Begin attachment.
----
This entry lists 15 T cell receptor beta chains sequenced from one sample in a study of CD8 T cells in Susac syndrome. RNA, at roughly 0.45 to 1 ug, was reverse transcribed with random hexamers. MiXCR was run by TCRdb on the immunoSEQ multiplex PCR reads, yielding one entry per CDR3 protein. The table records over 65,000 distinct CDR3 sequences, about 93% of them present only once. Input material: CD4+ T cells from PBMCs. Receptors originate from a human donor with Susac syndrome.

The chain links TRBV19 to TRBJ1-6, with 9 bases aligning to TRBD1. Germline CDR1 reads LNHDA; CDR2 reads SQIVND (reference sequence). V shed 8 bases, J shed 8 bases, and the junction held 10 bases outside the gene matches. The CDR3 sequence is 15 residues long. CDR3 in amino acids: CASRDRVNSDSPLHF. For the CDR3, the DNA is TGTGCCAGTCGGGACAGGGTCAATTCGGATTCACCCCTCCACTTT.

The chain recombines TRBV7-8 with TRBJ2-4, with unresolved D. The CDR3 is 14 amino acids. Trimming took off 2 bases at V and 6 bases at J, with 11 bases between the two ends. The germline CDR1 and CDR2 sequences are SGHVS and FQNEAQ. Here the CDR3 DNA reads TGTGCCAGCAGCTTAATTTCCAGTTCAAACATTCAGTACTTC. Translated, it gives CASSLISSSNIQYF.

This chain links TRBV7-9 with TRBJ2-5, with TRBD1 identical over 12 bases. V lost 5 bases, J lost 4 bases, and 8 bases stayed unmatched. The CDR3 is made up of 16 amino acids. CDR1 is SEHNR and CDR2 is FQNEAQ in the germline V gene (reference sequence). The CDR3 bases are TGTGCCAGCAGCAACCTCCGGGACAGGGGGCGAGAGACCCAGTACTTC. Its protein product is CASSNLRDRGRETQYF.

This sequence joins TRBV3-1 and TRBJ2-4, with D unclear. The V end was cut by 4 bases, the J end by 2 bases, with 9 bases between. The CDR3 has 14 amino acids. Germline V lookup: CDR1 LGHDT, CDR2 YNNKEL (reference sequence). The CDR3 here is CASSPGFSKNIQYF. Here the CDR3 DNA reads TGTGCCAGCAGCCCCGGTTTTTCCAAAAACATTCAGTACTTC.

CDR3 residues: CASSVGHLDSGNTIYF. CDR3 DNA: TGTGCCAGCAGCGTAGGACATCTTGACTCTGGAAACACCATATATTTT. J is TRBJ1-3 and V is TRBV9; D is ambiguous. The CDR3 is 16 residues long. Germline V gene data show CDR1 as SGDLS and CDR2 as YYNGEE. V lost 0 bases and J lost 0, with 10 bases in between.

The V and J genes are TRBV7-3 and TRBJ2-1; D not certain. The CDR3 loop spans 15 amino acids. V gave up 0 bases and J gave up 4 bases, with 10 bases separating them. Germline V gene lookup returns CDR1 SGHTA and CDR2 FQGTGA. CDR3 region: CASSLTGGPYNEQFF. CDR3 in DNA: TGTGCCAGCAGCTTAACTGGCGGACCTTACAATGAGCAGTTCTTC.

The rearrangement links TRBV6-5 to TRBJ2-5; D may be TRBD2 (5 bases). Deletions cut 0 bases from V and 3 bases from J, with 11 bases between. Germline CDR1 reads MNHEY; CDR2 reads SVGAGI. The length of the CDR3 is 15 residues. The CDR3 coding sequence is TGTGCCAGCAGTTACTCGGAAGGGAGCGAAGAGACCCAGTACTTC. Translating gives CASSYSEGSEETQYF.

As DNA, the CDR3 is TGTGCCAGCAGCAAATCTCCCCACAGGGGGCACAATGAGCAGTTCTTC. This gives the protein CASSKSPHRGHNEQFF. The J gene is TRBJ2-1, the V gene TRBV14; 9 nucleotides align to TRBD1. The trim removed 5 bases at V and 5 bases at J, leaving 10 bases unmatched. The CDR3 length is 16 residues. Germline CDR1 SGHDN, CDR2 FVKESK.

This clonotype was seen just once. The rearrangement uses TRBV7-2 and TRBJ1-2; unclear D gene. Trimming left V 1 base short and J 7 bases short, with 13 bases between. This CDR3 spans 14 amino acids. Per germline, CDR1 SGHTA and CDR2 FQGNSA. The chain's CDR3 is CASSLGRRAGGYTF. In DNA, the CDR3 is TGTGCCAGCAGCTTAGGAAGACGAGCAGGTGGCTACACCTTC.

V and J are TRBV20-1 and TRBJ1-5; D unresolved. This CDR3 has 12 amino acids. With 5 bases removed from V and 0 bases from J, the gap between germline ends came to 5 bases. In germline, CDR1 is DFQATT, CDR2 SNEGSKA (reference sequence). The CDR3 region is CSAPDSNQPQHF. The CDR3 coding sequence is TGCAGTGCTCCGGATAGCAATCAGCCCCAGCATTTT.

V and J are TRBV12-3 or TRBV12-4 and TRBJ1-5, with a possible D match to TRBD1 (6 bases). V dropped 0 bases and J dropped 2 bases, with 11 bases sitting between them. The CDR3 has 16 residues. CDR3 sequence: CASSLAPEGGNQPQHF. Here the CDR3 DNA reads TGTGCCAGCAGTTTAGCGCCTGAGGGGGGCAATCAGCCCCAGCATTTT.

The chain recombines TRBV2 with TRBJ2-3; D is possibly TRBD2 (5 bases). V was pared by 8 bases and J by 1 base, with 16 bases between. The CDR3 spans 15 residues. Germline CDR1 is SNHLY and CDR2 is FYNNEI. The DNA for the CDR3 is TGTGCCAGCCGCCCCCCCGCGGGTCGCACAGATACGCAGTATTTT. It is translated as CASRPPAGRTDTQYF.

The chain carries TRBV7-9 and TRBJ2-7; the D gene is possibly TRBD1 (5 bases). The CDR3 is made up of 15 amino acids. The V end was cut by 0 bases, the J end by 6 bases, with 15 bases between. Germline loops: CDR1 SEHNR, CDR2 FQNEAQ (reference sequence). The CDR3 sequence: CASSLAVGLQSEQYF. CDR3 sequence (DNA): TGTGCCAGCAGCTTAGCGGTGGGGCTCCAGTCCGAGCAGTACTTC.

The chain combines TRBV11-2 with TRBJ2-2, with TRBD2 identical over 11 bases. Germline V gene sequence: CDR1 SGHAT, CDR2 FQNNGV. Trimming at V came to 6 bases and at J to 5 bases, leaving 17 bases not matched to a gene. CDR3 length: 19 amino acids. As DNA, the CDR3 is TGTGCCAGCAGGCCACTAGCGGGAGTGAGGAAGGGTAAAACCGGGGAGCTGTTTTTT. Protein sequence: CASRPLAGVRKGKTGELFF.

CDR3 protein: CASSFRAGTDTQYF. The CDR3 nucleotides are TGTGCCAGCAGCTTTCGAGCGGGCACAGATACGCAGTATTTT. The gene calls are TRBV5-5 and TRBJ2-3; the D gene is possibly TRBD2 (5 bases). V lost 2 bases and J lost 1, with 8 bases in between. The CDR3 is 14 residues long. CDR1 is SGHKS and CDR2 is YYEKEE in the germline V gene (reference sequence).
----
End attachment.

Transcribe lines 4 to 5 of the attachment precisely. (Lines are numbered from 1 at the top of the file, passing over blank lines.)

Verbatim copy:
This chain links TRBV7-9 with TRBJ2-5, with TRBD1 identical over 12 bases. V lost 5 bases, J lost 4 bases, and 8 bases stayed unmatched. The CDR3 is made up of 16 amino acids. CDR1 is SEHNR and CDR2 is FQNEAQ in the germline V gene (reference sequence). The CDR3 bases are TGTGCCAGCAGCAACCTCCGGGACAGGGGGCGAGAGACCCAGTACTTC. Its protein product is CASSNLRDRGRETQYF.

This sequence joins TRBV3-1 and TRBJ2-4, with D unclear. The V end was cut by 4 bases, the J end by 2 bases, with 9 bases between. The CDR3 has 14 amino acids. Germline V lookup: CDR1 LGHDT, CDR2 YNNKEL (reference sequence). The CDR3 here is CASSPGFSKNIQYF. Here the CDR3 DNA reads TGTGCCAGCAGCCCCGGTTTTTCCAAAAACATTCAGTACTTC.